Surfin’ Safari - Blog Archive » WebKit Does HTML5 Client-side Da. Posted by Brady Eidson on Friday, October 19th, 2007 at 4:04 pm The current working spec for the HTML5 standard has a lot of exciting features we would eventually like to implement in WebKit.
One feature we felt was exciting enough to tackle now even though the spec is still in flux is client-side database storage. HTML5 localStorage() – Part Three « PaperKilledRock.com. 11 May You should now have a good idea of how you can use localStorage yourself.
C HTML5 Logo. The Movement You're excited about HTML5; we are too.
You've not just been enjoying the HTML5-powered web already — you're building it! HTML5 canvas graph library - bar chart. Share RGraph: Bar charts, Line charts and Pie charts Bar charts.
Examples. Techniques. Create offline Web applications on mobile devices with HTML5. Introduction The use of Web development in mobile applications is an increasing trend.
However, intermittent network availability is a big obstacle to using Web technology as part of a cloud infrastructure. A traditional Web application simply doesn't work without a network. One solution to this problem is to use two features of the HTML5 Standard (see Resources): Offline Web applicationsClient-side database storage. Adaptive & Mobile Design with CSS3 Media Queries. Screen resolution nowsaday ranges from 320px (iPhone) to 2560px (large monitor) or even higher.
Users no longer just browse the web with desktop computers. Users now use mobile phones, small notebooks, tablet devices such as iPad or Playbook to access the web. So the traditional fixed width design doesn't work any more. Web design needs to be adaptive. The layout needs to be automatically adjusted to fit all display resolution and devices. jQuery Sparklines. News 15 June 2013 - Version 2.1.2 Relased This release adds support for jQuery 1.10.0 and other bug fixes and minor improvements.
See the full changelog for details of all changes. Websites Shouldn't Look The Same Across Different Browsers…Here Is Why. Aug 11 2011 Not long ago, on our sister site Smashing, we had a post discussing the communities adoption of HTML5 and CSS3 before they have become standards, and during that dialog we stumbled across another point that needed a bit more diving into.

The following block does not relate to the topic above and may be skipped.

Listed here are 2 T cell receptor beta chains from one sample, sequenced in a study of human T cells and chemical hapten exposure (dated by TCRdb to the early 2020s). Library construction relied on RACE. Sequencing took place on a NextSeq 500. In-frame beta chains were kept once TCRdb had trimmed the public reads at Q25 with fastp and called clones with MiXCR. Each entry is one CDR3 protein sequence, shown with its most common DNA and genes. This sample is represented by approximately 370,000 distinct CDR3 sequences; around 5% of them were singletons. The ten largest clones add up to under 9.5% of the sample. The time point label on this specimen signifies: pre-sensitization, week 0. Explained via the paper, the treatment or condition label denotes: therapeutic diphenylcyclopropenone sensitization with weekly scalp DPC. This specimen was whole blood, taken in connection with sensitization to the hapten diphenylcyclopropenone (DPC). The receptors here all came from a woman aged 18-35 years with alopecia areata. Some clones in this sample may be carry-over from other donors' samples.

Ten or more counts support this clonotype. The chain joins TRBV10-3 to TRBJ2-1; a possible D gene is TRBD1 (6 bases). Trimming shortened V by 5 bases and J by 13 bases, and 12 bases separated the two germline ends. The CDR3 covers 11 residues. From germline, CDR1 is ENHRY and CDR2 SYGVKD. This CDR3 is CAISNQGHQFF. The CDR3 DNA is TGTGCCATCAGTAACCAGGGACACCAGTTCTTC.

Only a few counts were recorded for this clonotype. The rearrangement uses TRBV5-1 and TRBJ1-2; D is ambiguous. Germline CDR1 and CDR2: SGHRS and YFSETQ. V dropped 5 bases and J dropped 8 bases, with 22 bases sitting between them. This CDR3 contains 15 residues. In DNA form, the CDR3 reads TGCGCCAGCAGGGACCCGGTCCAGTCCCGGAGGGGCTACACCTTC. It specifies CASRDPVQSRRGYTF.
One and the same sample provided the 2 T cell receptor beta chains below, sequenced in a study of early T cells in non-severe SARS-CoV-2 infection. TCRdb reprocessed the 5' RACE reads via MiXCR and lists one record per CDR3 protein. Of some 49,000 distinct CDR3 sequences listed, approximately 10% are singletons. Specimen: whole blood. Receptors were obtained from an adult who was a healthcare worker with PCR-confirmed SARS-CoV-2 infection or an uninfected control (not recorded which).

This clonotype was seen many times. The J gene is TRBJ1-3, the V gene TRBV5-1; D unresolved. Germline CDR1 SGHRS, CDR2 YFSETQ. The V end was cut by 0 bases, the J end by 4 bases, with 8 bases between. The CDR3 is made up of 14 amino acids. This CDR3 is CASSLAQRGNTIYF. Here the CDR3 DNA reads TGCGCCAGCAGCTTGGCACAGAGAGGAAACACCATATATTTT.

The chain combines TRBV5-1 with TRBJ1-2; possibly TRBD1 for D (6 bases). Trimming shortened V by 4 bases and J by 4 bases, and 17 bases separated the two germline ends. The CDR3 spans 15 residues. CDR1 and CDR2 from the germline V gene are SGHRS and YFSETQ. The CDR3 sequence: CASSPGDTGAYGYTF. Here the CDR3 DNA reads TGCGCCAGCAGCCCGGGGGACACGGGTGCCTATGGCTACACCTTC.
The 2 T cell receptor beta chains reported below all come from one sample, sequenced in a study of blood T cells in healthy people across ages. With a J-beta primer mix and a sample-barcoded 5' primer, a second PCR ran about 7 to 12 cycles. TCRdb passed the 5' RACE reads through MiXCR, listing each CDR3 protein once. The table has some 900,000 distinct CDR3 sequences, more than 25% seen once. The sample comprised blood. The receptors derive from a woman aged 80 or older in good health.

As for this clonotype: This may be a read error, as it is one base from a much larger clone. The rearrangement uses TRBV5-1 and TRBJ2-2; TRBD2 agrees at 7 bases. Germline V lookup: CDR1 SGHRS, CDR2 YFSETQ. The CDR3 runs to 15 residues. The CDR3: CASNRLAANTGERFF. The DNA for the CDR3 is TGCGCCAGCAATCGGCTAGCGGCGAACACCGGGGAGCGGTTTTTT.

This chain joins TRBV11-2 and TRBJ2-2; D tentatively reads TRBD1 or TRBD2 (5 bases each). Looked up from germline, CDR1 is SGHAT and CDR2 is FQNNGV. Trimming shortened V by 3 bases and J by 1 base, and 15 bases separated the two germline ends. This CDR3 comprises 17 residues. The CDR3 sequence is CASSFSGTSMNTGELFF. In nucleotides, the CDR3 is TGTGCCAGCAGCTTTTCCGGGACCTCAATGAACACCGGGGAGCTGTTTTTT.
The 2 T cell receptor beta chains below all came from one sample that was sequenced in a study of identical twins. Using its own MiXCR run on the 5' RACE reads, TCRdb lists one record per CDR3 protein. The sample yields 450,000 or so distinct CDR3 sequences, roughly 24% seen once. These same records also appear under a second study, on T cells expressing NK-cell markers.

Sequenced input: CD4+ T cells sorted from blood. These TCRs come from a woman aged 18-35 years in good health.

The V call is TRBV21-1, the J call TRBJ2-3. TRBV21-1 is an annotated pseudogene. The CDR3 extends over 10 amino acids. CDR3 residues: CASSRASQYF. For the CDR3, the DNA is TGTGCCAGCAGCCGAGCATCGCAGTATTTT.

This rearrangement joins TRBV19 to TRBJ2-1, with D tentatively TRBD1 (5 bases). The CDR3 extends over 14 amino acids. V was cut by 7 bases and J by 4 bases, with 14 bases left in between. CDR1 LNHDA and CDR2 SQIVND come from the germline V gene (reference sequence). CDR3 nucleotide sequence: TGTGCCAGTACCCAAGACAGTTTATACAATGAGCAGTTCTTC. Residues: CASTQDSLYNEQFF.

It was proposed that client’s expectations are somewhat unrealistic when it comes to their websites looking the same across all browsers and systems. This is not only something that the client is more than likely not going to be too happy to hear, but as it turns out, this is also a topic that some of us in the design and development communities are uncomfortable broaching with our clients. We believe that the client will not want to hear what we have to say or that they will see this as a positive, so we often refuse to speak such evil. Image Credit. Microformats. In this reference, we cover the standards (or, to use the W3C’s parlance, recommendations) that apply to HTML/XHTML elements and attributes.
If you’ve read through all that information, you may have found yourself thinking from time to time, “Well, that’s all well and good, but how do I mark up the address of the place I live?” Or perhaps you’ve wondered “How should I mark up something like the date of an event?” If you’ve had any thoughts along these lines, you’ll be pleased to hear that these are situations in which Microformats apply. 6.6 Offline Web applications — HTML5 (including next generation. 6.7 Offline Web applications 6.7.1 Introduction This section is non-normative. Graceful Degradation & Progressive Enhancement - Accessites.or. Choosing a Method Both graceful degradation and progressive enhancement obviously assist in making a website accessible, yet providing additional usability for those who can take advantage of it. So which one should we choose? Progressive enhancement is usually preferable to graceful degradation, for the same reason that structural design usually leads to better accessibility than visual design: it starts with the simple basics and adds embellishments on top of that.
When designing something from scratch, we should definitely think in terms of progressive enhancement. The CSS 3 Flexible Box Model ✩ Mozilla Hacks – the Web developer. This article about the Flexible Box Layout was written by Jérémie Patonnier, French open Web enthusiast. The flexible box model CSS 3 introduces a brand new box model in addition of the traditional box model from CSS 1 and 2. The flexible box model determines the way boxes are distributed inside other boxes and the way they share the available space. Rendera - Online HTML5 Editor. Useful HTML Meta Tags - cache, no-cache, robots, refresh, content, keywords, description, expires, author, etc.